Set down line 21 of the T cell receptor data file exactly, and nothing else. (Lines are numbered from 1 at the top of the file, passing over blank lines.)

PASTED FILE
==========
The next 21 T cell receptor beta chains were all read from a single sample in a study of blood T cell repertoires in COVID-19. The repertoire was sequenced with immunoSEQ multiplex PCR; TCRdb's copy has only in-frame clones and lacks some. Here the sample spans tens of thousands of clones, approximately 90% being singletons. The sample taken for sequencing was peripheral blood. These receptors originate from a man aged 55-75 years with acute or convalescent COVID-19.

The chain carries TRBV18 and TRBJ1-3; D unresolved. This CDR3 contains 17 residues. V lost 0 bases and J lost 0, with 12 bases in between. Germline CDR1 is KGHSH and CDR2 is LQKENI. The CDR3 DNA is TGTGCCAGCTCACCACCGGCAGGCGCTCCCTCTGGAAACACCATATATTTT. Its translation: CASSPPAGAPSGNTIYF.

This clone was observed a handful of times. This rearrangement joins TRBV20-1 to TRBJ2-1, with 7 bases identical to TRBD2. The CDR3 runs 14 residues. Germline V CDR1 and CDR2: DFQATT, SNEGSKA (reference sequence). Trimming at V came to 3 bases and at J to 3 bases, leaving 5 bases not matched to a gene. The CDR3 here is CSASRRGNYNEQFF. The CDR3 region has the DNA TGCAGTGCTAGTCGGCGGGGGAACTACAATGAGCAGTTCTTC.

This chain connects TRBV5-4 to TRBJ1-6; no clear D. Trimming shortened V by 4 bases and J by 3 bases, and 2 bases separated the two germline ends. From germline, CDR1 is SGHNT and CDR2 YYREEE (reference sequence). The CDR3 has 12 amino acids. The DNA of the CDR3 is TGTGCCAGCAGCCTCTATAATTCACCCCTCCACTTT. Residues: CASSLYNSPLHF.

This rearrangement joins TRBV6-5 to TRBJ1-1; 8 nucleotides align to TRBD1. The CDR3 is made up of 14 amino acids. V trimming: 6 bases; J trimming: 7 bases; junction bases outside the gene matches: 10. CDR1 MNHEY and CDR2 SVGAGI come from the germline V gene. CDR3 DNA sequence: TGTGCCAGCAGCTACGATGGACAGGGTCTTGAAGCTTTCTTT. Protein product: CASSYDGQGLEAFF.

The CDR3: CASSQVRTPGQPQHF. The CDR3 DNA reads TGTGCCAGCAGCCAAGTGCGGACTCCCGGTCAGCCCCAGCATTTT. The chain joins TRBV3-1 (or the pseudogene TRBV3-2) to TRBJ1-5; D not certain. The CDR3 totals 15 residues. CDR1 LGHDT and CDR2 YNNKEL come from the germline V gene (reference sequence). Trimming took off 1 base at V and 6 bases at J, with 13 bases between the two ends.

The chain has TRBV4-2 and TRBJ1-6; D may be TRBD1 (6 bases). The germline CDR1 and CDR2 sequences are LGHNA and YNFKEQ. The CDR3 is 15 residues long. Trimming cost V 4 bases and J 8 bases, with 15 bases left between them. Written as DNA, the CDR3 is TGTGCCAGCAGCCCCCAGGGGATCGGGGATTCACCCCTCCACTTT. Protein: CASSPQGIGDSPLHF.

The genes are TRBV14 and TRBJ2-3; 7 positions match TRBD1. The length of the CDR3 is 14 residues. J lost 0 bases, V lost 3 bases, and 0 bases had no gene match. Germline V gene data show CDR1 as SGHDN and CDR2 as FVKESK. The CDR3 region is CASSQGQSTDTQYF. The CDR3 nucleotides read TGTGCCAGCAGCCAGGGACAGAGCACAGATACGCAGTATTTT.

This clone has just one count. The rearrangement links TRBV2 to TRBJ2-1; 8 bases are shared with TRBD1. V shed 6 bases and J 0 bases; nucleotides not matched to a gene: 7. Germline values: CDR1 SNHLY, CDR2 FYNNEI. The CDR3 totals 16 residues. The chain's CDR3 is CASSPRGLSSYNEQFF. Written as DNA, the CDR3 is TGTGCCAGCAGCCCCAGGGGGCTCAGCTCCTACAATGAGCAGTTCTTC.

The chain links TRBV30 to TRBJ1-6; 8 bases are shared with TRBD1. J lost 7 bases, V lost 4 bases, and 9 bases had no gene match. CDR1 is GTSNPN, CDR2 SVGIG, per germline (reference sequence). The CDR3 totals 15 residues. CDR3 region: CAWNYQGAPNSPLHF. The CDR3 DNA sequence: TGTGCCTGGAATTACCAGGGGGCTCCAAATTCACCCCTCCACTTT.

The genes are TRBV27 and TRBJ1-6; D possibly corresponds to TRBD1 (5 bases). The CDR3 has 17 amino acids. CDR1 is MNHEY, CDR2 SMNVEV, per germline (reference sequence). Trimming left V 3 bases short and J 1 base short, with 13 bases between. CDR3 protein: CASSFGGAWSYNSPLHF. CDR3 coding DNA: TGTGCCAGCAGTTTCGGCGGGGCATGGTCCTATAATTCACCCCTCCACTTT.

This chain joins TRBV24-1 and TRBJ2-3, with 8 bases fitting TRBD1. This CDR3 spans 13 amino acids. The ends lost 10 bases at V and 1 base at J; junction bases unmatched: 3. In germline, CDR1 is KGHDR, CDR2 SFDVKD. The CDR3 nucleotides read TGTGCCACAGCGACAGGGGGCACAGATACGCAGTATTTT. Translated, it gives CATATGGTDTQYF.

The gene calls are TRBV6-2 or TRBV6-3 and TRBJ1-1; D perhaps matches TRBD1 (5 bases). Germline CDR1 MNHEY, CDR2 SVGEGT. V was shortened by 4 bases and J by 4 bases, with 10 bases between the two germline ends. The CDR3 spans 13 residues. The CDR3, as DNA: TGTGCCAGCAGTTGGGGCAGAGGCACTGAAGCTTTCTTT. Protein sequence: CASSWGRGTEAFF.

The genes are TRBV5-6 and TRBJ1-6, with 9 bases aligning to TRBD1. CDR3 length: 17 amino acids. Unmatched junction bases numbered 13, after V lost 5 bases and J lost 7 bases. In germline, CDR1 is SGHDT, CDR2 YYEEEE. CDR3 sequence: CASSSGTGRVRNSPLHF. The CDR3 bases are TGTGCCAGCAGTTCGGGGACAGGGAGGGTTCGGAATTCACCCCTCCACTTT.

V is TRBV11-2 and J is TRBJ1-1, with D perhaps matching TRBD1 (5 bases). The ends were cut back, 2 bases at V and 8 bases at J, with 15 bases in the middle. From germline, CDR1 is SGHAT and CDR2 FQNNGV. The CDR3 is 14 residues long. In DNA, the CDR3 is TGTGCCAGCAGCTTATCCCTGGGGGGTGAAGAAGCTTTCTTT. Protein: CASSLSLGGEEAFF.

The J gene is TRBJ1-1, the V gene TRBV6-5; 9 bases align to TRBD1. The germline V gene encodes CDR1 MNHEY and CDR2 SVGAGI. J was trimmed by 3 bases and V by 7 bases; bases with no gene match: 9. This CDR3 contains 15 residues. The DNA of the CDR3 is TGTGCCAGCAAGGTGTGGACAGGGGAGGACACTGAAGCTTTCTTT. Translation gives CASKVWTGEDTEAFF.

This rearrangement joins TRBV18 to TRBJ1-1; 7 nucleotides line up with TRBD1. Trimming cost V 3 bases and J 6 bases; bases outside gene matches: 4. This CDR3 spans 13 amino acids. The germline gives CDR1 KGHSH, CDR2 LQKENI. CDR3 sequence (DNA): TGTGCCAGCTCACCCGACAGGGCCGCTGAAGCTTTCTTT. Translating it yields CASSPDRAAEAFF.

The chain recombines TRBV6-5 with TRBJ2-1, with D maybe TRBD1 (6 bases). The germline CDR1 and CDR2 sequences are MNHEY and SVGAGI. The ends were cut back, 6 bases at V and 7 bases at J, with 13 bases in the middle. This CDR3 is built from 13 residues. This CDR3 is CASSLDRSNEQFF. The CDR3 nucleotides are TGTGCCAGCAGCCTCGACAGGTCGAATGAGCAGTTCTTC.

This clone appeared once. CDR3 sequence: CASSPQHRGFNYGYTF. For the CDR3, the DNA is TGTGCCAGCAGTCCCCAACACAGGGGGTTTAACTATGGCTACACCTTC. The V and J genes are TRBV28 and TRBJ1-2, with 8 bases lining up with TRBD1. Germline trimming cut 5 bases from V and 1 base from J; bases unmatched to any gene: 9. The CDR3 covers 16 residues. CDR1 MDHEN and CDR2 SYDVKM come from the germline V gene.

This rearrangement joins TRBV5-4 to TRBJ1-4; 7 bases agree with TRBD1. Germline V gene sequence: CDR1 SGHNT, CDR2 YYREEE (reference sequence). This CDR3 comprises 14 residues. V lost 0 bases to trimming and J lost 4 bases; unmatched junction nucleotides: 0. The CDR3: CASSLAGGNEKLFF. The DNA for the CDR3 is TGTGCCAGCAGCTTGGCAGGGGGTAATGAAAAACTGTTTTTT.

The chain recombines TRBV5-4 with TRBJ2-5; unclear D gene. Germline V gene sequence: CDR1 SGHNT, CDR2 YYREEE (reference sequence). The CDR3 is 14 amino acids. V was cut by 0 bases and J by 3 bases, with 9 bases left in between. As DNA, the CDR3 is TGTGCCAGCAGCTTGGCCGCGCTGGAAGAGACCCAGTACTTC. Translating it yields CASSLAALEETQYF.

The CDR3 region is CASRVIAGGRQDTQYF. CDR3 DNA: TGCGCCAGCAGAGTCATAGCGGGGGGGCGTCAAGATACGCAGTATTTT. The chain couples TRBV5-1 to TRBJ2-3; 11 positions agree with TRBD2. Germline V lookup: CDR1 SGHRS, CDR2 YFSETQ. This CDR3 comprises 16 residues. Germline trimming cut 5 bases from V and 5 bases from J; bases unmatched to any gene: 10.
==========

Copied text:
The chain recombines TRBV5-4 with TRBJ2-5; unclear D gene. Germline V gene sequence: CDR1 SGHNT, CDR2 YYREEE (reference sequence). The CDR3 is 14 amino acids. V was cut by 0 bases and J by 3 bases, with 9 bases left in between. As DNA, the CDR3 is TGTGCCAGCAGCTTGGCCGCGCTGGAAGAGACCCAGTACTTC. Translating it yields CASSLAALEETQYF.